In each election cycle, voters are subject to endless partisan propaganda by all political parties and, rather than providing clarity, it tends to confuse the electorate. In an attempt to provide clarity, the National Electoral Institute (INE) is holding discussion forums on the legislative platforms and the key proposals of each political party. In addition to INE’s efforts, the National University (UNAM) has launched Voto Informado (informed vote) an initiative that surveys the candidates and gather information on their public policy views. In the Mexico Institute, we made an analysis of the legislative platforms of the three main political parties, and highlight the following trends:
- Rule of law and security. The PRI, PAN, and PRD agree on increasing anti-corruption controls at the state and municipal levels and on raising penalties on public servants. They also agree on increasing education on and emphasis on human rights, both for citizens and security personnel such as police, Legislative Proposals from the PAN, PRI, and PRDjudges, and military. The PRD proposal focuses on drug decriminalization; the PAN seeks to promote the creation of public agencies to monitor compliance with the new anti-corruption rules; whereas the PRI focuses on the implementation of some of the security measures announced by the President in recent months, such as a single police entity at the state-level and a single nationwide emergency number.
- Economy and public finances. The PRI, PAN, and PRD agree on raising the minimum wage but differ on the level and method of doing so. The PRI encourages the use of public spending to boost development in specific industries and regions; the PAN wants to ensure multi-year investments in infrastructure projects; and, the PRD and PRI are proposing the establishment of unemployment insurance.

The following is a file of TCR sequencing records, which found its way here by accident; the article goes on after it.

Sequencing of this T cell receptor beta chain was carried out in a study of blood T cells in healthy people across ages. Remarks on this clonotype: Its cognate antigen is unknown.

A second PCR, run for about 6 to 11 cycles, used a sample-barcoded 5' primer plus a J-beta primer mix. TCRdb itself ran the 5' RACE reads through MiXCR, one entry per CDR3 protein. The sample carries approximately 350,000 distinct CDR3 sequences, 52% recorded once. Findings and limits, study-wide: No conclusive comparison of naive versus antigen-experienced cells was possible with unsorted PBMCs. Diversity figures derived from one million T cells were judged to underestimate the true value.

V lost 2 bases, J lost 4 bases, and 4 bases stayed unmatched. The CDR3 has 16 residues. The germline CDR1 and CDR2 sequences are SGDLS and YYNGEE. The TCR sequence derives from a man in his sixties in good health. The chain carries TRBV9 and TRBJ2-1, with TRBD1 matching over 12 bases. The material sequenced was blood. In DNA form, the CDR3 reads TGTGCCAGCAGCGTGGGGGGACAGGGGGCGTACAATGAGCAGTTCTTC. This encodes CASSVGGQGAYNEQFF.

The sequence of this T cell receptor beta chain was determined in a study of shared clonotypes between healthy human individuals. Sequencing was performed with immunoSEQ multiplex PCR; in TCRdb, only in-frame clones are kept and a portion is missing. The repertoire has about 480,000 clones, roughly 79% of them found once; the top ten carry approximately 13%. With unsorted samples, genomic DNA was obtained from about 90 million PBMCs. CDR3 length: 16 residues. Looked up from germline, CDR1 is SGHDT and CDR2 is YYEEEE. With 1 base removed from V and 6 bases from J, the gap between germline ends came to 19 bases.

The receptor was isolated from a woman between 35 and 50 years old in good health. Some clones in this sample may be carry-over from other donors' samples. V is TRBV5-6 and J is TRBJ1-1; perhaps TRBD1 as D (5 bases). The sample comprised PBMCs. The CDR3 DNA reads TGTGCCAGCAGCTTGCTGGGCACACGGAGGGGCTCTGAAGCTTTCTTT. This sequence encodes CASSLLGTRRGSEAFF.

- Energy and sustainability. The PRI and the PAN agree to monitor the implementation of the reform to increase certainty for international investors, increasing transparency and accountability at every stage of contracts. The PRI is looking for policies to increase production of crude oil and the PAN seeks to focus on renewable energies. The PRD, in addition to seeking to repeal the energy reform, focuses on lowering prices to final consumers in gasoline, diesel and electricity prices.
Despite the apparent point in common that the parties have, it remains to be seen if the political incentives may provide an environment to reach productive agreements given the fact that this legislature will be a prelude to the next presidential succession. At the same time, it remains to be seen if the President and his team revive the political ability shown in the start of his government in order to build consensus with the opposition parties in key areas.
Finally, returning to the discussion of proposals, while it is not clear that Mexican society is enthusiastic about these elections, it is a good sign that the INE, UNAM, and other organizations are focused on disseminating information among the electorate and promoting the debate on the proposals. Hopefully, it will help to overcome apathy and increase voter turnout next June.
See the infographics below analyzing key issues on the PRI, PAN, and PRD legislative proposals. The proposals are grouped into 8 categories: rule of law, public finances, security, economy, education, social development, sustainability, and energy.
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